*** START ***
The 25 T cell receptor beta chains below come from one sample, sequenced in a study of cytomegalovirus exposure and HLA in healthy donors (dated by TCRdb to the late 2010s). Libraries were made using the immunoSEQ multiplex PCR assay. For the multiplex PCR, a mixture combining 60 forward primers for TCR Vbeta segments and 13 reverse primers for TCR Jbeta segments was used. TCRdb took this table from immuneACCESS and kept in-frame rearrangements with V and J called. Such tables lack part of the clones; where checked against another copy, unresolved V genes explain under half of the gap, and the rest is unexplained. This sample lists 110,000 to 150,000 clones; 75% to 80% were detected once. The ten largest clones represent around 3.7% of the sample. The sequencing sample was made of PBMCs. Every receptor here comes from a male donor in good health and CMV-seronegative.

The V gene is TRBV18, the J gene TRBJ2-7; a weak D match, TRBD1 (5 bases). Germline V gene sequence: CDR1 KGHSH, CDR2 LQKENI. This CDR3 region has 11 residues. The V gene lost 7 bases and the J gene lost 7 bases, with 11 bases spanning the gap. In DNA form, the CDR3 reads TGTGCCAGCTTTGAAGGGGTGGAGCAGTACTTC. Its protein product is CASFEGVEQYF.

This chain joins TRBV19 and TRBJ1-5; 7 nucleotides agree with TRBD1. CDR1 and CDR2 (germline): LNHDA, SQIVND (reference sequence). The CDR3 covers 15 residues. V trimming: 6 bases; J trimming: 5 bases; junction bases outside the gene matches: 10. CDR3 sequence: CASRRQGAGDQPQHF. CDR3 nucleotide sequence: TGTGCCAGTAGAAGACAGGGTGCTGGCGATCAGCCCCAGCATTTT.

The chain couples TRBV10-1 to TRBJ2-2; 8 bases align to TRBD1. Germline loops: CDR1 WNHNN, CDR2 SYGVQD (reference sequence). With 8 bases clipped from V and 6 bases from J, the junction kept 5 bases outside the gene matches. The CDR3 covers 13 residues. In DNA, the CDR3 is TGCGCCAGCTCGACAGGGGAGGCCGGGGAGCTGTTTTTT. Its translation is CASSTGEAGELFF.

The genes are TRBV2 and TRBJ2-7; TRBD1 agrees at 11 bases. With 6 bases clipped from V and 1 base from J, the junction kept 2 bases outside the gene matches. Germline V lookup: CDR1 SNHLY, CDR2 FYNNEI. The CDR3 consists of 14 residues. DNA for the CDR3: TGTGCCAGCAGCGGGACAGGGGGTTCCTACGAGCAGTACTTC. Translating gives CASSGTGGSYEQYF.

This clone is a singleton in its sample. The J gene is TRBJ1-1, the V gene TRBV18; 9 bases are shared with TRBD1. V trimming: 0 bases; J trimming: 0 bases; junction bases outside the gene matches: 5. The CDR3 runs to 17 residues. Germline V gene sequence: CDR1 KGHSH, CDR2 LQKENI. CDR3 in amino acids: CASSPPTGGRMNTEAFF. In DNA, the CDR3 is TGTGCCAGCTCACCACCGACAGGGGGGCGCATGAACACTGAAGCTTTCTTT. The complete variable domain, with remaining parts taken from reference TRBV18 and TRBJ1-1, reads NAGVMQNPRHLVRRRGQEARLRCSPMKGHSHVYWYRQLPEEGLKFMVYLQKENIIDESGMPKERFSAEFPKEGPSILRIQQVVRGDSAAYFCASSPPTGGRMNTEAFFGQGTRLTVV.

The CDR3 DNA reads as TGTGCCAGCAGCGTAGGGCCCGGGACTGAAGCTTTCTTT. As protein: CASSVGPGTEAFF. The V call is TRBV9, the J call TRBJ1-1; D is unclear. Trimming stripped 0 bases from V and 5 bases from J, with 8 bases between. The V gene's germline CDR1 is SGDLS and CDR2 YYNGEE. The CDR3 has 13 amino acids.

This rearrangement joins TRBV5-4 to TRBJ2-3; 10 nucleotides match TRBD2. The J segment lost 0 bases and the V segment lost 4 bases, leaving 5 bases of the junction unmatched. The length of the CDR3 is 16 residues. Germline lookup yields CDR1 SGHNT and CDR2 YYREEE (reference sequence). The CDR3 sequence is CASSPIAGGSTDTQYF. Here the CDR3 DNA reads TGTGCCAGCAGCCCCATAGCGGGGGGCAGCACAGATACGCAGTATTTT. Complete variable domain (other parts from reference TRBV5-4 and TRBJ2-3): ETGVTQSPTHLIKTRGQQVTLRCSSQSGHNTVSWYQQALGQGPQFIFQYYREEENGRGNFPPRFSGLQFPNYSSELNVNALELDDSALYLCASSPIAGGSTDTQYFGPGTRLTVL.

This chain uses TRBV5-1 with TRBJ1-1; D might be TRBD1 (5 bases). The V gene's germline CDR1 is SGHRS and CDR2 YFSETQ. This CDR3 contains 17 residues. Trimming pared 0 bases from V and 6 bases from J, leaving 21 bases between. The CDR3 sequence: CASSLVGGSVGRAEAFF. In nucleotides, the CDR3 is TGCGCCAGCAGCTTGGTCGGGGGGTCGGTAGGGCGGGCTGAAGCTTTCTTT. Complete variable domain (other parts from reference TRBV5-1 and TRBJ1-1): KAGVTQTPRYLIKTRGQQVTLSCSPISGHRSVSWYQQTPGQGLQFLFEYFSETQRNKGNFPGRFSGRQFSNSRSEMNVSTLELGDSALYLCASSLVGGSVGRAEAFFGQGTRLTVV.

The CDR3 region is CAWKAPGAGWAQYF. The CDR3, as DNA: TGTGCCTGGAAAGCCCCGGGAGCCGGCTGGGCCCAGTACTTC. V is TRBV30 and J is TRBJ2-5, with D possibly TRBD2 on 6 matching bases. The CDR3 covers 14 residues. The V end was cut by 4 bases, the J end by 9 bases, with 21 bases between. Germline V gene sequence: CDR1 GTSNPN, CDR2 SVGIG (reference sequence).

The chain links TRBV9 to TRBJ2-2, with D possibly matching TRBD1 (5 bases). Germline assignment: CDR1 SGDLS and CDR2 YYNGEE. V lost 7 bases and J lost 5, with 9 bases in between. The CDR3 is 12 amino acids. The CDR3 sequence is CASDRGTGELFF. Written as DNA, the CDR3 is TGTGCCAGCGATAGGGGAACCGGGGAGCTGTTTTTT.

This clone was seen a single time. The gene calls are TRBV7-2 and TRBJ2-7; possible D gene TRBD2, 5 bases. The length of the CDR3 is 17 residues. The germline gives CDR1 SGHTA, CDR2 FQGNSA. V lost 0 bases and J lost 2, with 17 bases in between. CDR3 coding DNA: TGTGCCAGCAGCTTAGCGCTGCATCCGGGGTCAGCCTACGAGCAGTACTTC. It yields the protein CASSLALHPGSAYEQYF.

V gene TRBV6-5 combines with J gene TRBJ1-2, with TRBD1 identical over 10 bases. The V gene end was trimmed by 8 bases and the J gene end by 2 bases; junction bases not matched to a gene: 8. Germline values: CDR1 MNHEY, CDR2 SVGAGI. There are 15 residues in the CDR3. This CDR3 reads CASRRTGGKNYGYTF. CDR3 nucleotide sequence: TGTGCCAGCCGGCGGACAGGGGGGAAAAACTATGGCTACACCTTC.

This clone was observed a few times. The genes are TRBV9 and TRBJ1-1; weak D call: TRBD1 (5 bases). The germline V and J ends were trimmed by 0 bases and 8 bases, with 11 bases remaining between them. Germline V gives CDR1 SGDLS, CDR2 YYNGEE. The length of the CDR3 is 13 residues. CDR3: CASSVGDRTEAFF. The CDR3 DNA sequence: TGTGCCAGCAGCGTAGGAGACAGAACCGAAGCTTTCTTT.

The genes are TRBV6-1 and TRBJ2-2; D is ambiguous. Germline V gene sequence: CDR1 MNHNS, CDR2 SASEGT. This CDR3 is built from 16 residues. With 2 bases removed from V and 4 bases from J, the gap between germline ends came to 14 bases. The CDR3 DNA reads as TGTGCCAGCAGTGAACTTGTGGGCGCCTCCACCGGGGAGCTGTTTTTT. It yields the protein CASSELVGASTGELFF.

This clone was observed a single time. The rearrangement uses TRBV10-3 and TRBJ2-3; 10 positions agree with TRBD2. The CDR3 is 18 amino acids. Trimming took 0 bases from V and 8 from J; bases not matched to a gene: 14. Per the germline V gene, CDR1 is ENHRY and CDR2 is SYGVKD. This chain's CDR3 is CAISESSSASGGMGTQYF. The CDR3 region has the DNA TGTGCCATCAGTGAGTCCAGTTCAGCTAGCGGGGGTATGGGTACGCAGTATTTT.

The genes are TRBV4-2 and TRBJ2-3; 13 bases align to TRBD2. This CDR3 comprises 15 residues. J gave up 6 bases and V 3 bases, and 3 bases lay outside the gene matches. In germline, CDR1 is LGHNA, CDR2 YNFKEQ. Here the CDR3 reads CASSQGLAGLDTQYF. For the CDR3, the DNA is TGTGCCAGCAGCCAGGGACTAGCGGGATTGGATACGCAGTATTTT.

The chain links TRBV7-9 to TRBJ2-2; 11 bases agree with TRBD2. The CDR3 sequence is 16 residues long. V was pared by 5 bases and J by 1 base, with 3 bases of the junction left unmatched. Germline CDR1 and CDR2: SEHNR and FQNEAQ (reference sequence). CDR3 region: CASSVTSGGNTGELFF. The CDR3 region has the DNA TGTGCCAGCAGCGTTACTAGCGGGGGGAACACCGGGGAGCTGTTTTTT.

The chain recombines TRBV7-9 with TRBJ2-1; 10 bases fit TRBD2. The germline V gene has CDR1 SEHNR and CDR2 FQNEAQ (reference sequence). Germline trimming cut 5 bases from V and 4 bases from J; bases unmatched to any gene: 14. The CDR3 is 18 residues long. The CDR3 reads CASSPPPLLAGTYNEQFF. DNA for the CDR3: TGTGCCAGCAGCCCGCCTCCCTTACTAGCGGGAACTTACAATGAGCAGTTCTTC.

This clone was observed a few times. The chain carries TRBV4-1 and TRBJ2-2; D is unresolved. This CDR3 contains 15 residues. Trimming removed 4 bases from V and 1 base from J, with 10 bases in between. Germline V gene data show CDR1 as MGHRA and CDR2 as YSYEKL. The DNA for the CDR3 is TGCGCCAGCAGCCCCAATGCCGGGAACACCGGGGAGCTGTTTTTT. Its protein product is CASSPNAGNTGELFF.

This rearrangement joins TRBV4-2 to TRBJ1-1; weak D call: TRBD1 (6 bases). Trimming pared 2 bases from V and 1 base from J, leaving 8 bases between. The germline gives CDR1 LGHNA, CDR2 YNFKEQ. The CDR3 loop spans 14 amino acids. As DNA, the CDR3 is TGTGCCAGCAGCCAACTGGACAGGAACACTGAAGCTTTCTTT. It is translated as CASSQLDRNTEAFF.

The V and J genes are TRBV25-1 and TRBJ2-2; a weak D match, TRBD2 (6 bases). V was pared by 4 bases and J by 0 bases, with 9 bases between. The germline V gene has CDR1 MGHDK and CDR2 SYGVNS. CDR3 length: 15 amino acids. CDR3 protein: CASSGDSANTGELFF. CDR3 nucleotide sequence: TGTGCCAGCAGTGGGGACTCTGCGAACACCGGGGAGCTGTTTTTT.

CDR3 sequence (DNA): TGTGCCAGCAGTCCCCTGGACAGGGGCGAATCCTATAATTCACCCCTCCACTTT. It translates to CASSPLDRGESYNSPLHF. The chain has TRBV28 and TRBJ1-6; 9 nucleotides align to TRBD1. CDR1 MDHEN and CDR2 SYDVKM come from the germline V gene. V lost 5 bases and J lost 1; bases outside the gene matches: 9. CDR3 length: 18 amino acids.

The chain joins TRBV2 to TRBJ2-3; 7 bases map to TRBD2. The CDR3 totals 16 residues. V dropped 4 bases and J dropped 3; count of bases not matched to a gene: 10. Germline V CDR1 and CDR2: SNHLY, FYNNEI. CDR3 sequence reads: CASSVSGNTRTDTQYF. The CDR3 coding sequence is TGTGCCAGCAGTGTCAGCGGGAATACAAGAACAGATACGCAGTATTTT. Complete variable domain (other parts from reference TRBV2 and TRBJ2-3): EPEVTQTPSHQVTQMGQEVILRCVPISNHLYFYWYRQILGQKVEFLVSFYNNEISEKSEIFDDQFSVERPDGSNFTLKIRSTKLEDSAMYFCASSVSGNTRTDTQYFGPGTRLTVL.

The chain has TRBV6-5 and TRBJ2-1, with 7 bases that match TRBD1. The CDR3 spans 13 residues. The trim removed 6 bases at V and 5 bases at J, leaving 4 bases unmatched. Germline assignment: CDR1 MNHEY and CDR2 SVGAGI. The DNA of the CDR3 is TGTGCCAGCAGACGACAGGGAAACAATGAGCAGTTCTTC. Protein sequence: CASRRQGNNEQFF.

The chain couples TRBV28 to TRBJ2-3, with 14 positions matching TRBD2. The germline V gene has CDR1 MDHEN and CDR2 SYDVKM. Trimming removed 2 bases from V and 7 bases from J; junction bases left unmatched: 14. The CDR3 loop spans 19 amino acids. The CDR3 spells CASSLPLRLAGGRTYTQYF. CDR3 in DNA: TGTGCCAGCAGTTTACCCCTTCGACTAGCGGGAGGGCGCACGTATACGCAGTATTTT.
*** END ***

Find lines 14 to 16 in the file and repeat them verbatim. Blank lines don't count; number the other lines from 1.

This clone was observed a few times. The genes are TRBV9 and TRBJ1-1; weak D call: TRBD1 (5 bases). The germline V and J ends were trimmed by 0 bases and 8 bases, with 11 bases remaining between them. Germline V gives CDR1 SGDLS, CDR2 YYNGEE. The length of the CDR3 is 13 residues. CDR3: CASSVGDRTEAFF. The CDR3 DNA sequence: TGTGCCAGCAGCGTAGGAGACAGAACCGAAGCTTTCTTT.

The genes are TRBV6-1 and TRBJ2-2; D is ambiguous. Germline V gene sequence: CDR1 MNHNS, CDR2 SASEGT. This CDR3 is built from 16 residues. With 2 bases removed from V and 4 bases from J, the gap between germline ends came to 14 bases. The CDR3 DNA reads as TGTGCCAGCAGTGAACTTGTGGGCGCCTCCACCGGGGAGCTGTTTTTT. It yields the protein CASSELVGASTGELFF.

This clone was observed a single time. The rearrangement uses TRBV10-3 and TRBJ2-3; 10 positions agree with TRBD2. The CDR3 is 18 amino acids. Trimming took 0 bases from V and 8 from J; bases not matched to a gene: 14. Per the germline V gene, CDR1 is ENHRY and CDR2 is SYGVKD. This chain's CDR3 is CAISESSSASGGMGTQYF. The CDR3 region has the DNA TGTGCCATCAGTGAGTCCAGTTCAGCTAGCGGGGGTATGGGTACGCAGTATTTT.